How completely out of character is that, y’all!? That’s the crazy part of having an anxiety disorder. I’m can lose my cool over minutiae that means nothing to anyone but when I suddenly find myself without employ, it’s all rainbows and butterflies.

That’s not entirely true–I am a bit worried but I was given severance and have been steadily saving quite a bit over the last year so I don’t immediately have to sell all of my possessions and live out of my car. Which, honestly, doesn’t sound like such a bad idea right now. I just need to park in a safe neighborhood, proposition friends for the use of their showers, etc.

I’ll have to think on that one.

ANYWHO–the only rational reason I can think of that’s keeping me from jumping off the deep-end is that I really needed a break. I’ve been working, in one form or another, since I was 13 years old. I haven’t had an honest to goodness break since that one semester in college I decided to just focus on schoolwork (then quickly ran out of money and got 2 part-time jobs to make up for lost time).

So now I’m kind of in creative limbo where I’m applying for jobs but attempting not to stress the freak out–because I think the best way for me to use that nervous energy that I would normally expend on worrying and focus it onto more creative endeavors. Like starting to get prepared to do NaNoWriMo next month! And brushing the dust off of my screenplays that have been sitting neglected in a pile on my desk! Or cleaning my pig sty of an apartment!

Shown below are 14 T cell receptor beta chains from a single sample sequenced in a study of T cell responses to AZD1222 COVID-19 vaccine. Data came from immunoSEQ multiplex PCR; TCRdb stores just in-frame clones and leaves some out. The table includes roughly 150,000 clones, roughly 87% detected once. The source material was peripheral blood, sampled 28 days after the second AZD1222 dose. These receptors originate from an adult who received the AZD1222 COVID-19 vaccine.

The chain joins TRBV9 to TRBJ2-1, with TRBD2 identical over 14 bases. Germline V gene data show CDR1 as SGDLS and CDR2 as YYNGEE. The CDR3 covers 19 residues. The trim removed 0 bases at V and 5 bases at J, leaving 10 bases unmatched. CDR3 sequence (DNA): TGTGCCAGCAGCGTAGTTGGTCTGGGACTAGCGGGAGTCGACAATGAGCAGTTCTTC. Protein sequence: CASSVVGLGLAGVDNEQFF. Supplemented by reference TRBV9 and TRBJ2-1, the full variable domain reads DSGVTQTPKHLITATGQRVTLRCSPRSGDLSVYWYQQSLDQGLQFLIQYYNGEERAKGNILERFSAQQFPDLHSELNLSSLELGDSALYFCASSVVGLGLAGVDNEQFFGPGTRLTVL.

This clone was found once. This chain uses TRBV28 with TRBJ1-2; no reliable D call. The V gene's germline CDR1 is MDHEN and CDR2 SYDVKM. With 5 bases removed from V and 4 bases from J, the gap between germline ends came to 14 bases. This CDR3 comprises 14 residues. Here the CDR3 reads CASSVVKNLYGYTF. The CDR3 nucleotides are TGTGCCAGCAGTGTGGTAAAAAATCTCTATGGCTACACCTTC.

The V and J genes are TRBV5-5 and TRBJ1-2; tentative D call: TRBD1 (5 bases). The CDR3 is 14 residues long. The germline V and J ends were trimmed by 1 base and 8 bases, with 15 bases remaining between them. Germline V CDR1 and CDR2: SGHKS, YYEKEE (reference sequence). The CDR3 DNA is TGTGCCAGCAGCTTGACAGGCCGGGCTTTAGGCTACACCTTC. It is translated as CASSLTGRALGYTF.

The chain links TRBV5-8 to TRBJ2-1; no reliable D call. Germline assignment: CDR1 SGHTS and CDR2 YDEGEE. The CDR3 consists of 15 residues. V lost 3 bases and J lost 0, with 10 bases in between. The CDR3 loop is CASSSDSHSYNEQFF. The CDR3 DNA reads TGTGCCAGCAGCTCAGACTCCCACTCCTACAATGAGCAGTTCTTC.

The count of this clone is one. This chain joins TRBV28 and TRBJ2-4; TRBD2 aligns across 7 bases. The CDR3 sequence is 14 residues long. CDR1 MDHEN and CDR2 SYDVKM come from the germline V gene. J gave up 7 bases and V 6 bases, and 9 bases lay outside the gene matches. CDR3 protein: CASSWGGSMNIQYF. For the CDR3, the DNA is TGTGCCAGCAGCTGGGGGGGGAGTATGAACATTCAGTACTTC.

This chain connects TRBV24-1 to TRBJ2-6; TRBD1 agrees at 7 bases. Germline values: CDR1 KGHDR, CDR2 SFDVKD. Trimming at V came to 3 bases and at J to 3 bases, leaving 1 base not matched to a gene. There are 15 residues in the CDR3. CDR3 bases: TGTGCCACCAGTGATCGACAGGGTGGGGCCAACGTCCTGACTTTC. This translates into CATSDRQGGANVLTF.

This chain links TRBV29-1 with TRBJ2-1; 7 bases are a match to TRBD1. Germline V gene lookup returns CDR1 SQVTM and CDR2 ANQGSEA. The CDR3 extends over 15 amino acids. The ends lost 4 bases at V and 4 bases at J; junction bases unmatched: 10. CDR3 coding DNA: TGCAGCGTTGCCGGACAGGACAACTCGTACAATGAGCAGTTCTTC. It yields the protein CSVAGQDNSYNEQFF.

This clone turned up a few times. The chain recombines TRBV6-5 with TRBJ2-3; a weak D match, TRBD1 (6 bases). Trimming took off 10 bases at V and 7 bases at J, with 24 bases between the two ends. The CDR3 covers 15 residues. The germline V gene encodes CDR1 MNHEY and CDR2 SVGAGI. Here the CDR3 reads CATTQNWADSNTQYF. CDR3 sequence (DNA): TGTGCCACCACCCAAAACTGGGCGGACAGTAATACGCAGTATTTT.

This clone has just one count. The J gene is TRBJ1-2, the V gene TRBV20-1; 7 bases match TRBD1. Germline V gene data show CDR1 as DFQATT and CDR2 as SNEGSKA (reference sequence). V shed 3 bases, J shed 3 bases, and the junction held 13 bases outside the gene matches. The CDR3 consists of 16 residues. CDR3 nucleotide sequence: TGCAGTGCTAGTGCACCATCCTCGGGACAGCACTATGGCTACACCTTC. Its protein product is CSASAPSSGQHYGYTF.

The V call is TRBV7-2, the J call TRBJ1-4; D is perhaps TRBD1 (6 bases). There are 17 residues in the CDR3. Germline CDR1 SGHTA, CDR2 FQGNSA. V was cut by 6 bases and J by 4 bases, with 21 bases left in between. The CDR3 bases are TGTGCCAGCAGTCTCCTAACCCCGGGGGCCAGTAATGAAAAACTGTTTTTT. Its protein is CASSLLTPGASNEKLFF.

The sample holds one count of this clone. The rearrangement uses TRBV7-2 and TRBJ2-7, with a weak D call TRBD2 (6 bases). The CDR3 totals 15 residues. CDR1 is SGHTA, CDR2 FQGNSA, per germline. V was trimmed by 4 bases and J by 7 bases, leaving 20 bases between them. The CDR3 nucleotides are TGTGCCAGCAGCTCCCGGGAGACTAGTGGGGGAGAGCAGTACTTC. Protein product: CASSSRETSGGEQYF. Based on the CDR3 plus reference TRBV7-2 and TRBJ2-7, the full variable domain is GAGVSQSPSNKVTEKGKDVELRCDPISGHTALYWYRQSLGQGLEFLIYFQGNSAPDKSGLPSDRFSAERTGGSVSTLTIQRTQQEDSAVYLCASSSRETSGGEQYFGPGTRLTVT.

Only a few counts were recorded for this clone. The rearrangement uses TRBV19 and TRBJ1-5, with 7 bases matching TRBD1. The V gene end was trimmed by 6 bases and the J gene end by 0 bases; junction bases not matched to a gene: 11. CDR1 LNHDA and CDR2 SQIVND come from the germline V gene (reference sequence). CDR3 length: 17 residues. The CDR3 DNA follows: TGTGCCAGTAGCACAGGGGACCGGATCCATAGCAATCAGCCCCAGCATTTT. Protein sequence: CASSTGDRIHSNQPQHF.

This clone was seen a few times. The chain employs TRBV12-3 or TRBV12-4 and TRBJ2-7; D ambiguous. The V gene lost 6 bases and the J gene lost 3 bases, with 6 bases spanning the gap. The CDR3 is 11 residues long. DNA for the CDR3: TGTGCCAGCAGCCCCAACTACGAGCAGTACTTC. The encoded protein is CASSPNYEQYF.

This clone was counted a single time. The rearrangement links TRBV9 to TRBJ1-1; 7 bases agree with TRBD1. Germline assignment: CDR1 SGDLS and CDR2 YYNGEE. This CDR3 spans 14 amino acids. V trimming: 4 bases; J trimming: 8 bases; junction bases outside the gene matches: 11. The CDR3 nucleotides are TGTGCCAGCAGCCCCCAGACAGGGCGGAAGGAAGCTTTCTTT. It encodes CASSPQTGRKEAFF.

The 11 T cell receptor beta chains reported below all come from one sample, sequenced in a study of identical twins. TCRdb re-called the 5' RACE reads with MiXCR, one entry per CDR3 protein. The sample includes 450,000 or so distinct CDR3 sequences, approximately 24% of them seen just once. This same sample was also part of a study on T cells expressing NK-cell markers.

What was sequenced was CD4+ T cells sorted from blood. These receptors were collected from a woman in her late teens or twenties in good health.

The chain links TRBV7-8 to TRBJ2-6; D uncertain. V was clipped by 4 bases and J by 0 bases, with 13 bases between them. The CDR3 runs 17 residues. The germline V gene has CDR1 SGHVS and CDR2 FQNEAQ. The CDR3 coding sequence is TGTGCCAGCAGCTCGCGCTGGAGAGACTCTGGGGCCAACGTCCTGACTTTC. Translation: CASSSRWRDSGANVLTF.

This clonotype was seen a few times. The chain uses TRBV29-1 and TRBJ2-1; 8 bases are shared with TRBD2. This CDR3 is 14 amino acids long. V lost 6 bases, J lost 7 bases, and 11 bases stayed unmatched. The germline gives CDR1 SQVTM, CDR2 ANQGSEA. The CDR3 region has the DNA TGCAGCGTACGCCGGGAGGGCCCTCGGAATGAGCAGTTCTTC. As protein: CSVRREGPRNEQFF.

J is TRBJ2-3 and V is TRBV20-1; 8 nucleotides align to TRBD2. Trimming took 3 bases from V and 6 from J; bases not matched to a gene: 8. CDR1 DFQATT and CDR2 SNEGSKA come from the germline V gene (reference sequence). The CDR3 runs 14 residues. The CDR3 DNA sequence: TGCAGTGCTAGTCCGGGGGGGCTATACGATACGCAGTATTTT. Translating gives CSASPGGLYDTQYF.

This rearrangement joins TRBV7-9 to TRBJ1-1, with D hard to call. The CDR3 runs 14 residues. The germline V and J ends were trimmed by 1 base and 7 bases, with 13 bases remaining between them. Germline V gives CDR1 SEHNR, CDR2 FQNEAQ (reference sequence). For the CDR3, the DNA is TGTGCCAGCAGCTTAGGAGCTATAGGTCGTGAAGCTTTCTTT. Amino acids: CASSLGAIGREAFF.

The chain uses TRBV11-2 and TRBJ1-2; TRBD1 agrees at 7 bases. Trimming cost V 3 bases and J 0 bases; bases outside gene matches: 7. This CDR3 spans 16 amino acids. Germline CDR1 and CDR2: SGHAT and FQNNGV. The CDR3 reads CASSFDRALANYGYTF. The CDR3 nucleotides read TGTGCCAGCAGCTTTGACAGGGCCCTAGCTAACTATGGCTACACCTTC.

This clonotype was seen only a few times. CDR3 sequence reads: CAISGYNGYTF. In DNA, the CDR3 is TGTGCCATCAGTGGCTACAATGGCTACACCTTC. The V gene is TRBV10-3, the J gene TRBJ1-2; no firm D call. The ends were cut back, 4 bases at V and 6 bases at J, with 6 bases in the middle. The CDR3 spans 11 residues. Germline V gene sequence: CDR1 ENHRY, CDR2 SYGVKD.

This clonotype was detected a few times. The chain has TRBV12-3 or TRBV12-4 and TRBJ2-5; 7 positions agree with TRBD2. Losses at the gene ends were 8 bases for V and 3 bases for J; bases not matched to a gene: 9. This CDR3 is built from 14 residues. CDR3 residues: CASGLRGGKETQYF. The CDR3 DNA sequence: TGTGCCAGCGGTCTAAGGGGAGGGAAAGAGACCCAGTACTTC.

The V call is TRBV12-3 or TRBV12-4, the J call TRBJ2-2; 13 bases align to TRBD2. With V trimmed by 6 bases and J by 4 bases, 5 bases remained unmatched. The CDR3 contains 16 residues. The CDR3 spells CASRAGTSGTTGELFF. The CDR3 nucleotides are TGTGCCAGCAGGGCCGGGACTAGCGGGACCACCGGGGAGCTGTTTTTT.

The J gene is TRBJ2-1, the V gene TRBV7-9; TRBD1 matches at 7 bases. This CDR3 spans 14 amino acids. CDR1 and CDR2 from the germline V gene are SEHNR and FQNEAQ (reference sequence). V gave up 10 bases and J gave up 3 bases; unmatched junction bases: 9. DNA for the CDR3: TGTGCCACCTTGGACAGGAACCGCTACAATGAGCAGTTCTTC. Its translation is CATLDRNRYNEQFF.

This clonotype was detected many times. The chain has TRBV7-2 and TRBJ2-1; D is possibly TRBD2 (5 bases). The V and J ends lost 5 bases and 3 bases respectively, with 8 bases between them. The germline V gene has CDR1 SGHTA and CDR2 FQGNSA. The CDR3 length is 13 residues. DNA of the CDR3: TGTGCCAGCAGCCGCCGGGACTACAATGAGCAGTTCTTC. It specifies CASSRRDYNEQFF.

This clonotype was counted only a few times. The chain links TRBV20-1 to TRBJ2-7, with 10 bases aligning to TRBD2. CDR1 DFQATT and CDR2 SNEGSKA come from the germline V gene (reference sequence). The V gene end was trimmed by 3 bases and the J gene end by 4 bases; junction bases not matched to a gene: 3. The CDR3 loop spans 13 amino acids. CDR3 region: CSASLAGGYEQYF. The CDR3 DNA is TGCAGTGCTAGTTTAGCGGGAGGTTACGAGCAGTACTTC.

Endless possibilities for this interestingly new time in my life!

Photo Credit | blogging4jobs.com

Photo Credit | blogging4jobs.com

A Spinster’s Guide to Relocating Across the Country

This post is part of the Short and Feisty Finance Series.

Three years ago this summer, I packed up my worldly goods and moved 3,000 miles west. There were only a handful of naysayers that bemoaned the cost of such a move for someone so freshly out of college (2 years at that point). Everyone else was incredibly supportive of my Oregon Trail-esque (or, really, Route 66) journey. Moving solo put another hurdle in the path to the finish line because I was working on one person’s worth of savings–which at 24 years old, wasn’t much.

I should say that what I did was not the cheapest way to do it. Hibs (the BFF I recruited for the trip) and I took about 5 days to make the journey and we stopped at several free or inexpensive tourist attractions.

If you’re rich, purchase a moving service and fly your butt out there.

I’ll share some helpful tips for anyone hoping to make the jump on a dime.

  1. PLAN. A cross-country move takes a lot of it! So my usual off-the-cuff travel plans (exhibited here and here) just weren’t going to cut it. You’ve got to have a travel route, reservations at places to stay, and a time-line for starters.